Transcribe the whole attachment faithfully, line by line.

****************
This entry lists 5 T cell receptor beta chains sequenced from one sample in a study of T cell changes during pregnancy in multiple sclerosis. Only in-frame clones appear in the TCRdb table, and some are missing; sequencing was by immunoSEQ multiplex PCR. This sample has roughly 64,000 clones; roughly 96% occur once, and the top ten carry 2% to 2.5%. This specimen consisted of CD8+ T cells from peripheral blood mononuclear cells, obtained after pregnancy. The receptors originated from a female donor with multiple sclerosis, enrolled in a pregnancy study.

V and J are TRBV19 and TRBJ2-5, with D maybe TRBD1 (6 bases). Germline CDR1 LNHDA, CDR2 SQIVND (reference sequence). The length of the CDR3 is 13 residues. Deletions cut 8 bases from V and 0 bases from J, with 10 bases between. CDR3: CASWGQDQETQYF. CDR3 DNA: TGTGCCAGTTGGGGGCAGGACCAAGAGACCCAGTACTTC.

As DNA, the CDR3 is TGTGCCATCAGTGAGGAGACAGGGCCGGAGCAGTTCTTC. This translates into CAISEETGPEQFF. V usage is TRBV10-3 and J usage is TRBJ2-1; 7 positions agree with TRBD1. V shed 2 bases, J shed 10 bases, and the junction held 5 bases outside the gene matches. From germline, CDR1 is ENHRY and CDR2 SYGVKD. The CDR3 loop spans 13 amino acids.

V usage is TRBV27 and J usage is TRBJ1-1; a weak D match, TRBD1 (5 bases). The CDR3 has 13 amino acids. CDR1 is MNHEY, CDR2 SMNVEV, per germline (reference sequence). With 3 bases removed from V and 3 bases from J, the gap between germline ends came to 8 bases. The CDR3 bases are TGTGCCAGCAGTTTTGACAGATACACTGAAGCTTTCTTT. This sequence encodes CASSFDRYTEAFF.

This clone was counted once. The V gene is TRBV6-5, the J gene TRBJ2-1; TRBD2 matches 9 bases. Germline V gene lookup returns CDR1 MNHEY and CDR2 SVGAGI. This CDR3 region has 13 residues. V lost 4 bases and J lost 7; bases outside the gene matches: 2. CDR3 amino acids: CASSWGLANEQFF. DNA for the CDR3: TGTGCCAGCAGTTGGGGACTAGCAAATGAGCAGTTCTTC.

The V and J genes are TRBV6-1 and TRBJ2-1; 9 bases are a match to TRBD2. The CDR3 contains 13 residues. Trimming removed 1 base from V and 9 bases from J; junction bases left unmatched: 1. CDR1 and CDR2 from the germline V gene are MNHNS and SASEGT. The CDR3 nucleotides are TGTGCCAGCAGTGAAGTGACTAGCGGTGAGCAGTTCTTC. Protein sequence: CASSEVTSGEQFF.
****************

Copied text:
This entry lists 5 T cell receptor beta chains sequenced from one sample in a study of T cell changes during pregnancy in multiple sclerosis. Only in-frame clones appear in the TCRdb table, and some are missing; sequencing was by immunoSEQ multiplex PCR. This sample has roughly 64,000 clones; roughly 96% occur once, and the top ten carry 2% to 2.5%. This specimen consisted of CD8+ T cells from peripheral blood mononuclear cells, obtained after pregnancy. The receptors originated from a female donor with multiple sclerosis, enrolled in a pregnancy study.

V and J are TRBV19 and TRBJ2-5, with D maybe TRBD1 (6 bases). Germline CDR1 LNHDA, CDR2 SQIVND (reference sequence). The length of the CDR3 is 13 residues. Deletions cut 8 bases from V and 0 bases from J, with 10 bases between. CDR3: CASWGQDQETQYF. CDR3 DNA: TGTGCCAGTTGGGGGCAGGACCAAGAGACCCAGTACTTC.

As DNA, the CDR3 is TGTGCCATCAGTGAGGAGACAGGGCCGGAGCAGTTCTTC. This translates into CAISEETGPEQFF. V usage is TRBV10-3 and J usage is TRBJ2-1; 7 positions agree with TRBD1. V shed 2 bases, J shed 10 bases, and the junction held 5 bases outside the gene matches. From germline, CDR1 is ENHRY and CDR2 SYGVKD. The CDR3 loop spans 13 amino acids.

V usage is TRBV27 and J usage is TRBJ1-1; a weak D match, TRBD1 (5 bases). The CDR3 has 13 amino acids. CDR1 is MNHEY, CDR2 SMNVEV, per germline (reference sequence). With 3 bases removed from V and 3 bases from J, the gap between germline ends came to 8 bases. The CDR3 bases are TGTGCCAGCAGTTTTGACAGATACACTGAAGCTTTCTTT. This sequence encodes CASSFDRYTEAFF.

This clone was counted once. The V gene is TRBV6-5, the J gene TRBJ2-1; TRBD2 matches 9 bases. Germline V gene lookup returns CDR1 MNHEY and CDR2 SVGAGI. This CDR3 region has 13 residues. V lost 4 bases and J lost 7; bases outside the gene matches: 2. CDR3 amino acids: CASSWGLANEQFF. DNA for the CDR3: TGTGCCAGCAGTTGGGGACTAGCAAATGAGCAGTTCTTC.

The V and J genes are TRBV6-1 and TRBJ2-1; 9 bases are a match to TRBD2. The CDR3 contains 13 residues. Trimming removed 1 base from V and 9 bases from J; junction bases left unmatched: 1. CDR1 and CDR2 from the germline V gene are MNHNS and SASEGT. The CDR3 nucleotides are TGTGCCAGCAGTGAAGTGACTAGCGGTGAGCAGTTCTTC. Protein sequence: CASSEVTSGEQFF.